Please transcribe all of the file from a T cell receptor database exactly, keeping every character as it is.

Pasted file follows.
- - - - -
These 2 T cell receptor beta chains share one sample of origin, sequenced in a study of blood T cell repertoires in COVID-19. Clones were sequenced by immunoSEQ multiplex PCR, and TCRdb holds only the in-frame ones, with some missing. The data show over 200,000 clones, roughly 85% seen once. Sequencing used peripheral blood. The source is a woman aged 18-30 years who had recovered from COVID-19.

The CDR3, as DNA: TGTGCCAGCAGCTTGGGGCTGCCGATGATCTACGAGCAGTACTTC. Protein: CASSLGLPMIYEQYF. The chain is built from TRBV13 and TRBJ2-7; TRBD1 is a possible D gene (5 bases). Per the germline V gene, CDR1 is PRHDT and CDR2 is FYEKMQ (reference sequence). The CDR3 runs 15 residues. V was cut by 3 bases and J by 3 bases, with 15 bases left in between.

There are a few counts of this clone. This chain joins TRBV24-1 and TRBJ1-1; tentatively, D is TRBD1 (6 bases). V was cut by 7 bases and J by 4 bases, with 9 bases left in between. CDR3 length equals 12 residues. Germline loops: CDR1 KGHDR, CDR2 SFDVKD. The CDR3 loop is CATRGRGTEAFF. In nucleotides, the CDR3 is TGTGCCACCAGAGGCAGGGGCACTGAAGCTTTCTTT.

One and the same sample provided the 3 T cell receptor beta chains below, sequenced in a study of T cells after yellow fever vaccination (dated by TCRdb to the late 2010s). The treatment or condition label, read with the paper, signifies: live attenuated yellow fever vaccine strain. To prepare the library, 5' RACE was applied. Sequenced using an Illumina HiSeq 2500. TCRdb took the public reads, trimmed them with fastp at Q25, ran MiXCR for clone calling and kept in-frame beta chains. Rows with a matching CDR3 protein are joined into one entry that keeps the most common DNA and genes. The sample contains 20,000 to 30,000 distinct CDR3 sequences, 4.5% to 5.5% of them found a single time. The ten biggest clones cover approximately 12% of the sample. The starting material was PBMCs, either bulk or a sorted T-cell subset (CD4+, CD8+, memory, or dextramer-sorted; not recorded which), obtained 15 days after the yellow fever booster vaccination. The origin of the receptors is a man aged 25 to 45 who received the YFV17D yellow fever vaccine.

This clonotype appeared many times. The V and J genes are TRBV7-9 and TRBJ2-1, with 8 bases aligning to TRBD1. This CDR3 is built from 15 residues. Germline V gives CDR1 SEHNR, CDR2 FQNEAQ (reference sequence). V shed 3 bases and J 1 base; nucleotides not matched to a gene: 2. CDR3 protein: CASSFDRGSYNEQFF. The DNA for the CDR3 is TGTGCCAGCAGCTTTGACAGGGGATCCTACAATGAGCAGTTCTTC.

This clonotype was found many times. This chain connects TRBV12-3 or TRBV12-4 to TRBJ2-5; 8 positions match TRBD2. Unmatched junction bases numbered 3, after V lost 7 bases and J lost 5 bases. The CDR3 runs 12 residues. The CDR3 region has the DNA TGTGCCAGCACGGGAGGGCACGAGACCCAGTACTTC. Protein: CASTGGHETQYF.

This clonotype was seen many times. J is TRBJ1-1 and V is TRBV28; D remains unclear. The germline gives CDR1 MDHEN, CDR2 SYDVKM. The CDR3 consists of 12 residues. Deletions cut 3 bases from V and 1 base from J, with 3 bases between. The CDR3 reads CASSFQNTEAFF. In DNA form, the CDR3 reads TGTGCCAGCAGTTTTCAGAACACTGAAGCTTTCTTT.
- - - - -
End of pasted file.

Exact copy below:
These 2 T cell receptor beta chains share one sample of origin, sequenced in a study of blood T cell repertoires in COVID-19. Clones were sequenced by immunoSEQ multiplex PCR, and TCRdb holds only the in-frame ones, with some missing. The data show over 200,000 clones, roughly 85% seen once. Sequencing used peripheral blood. The source is a woman aged 18-30 years who had recovered from COVID-19.

The CDR3, as DNA: TGTGCCAGCAGCTTGGGGCTGCCGATGATCTACGAGCAGTACTTC. Protein: CASSLGLPMIYEQYF. The chain is built from TRBV13 and TRBJ2-7; TRBD1 is a possible D gene (5 bases). Per the germline V gene, CDR1 is PRHDT and CDR2 is FYEKMQ (reference sequence). The CDR3 runs 15 residues. V was cut by 3 bases and J by 3 bases, with 15 bases left in between.

There are a few counts of this clone. This chain joins TRBV24-1 and TRBJ1-1; tentatively, D is TRBD1 (6 bases). V was cut by 7 bases and J by 4 bases, with 9 bases left in between. CDR3 length equals 12 residues. Germline loops: CDR1 KGHDR, CDR2 SFDVKD. The CDR3 loop is CATRGRGTEAFF. In nucleotides, the CDR3 is TGTGCCACCAGAGGCAGGGGCACTGAAGCTTTCTTT.

One and the same sample provided the 3 T cell receptor beta chains below, sequenced in a study of T cells after yellow fever vaccination (dated by TCRdb to the late 2010s). The treatment or condition label, read with the paper, signifies: live attenuated yellow fever vaccine strain. To prepare the library, 5' RACE was applied. Sequenced using an Illumina HiSeq 2500. TCRdb took the public reads, trimmed them with fastp at Q25, ran MiXCR for clone calling and kept in-frame beta chains. Rows with a matching CDR3 protein are joined into one entry that keeps the most common DNA and genes. The sample contains 20,000 to 30,000 distinct CDR3 sequences, 4.5% to 5.5% of them found a single time. The ten biggest clones cover approximately 12% of the sample. The starting material was PBMCs, either bulk or a sorted T-cell subset (CD4+, CD8+, memory, or dextramer-sorted; not recorded which), obtained 15 days after the yellow fever booster vaccination. The origin of the receptors is a man aged 25 to 45 who received the YFV17D yellow fever vaccine.

This clonotype appeared many times. The V and J genes are TRBV7-9 and TRBJ2-1, with 8 bases aligning to TRBD1. This CDR3 is built from 15 residues. Germline V gives CDR1 SEHNR, CDR2 FQNEAQ (reference sequence). V shed 3 bases and J 1 base; nucleotides not matched to a gene: 2. CDR3 protein: CASSFDRGSYNEQFF. The DNA for the CDR3 is TGTGCCAGCAGCTTTGACAGGGGATCCTACAATGAGCAGTTCTTC.

This clonotype was found many times. This chain connects TRBV12-3 or TRBV12-4 to TRBJ2-5; 8 positions match TRBD2. Unmatched junction bases numbered 3, after V lost 7 bases and J lost 5 bases. The CDR3 runs 12 residues. The CDR3 region has the DNA TGTGCCAGCACGGGAGGGCACGAGACCCAGTACTTC. Protein: CASTGGHETQYF.

This clonotype was seen many times. J is TRBJ1-1 and V is TRBV28; D remains unclear. The germline gives CDR1 MDHEN, CDR2 SYDVKM. The CDR3 consists of 12 residues. Deletions cut 3 bases from V and 1 base from J, with 3 bases between. The CDR3 reads CASSFQNTEAFF. In DNA form, the CDR3 reads TGTGCCAGCAGTTTTCAGAACACTGAAGCTTTCTTT.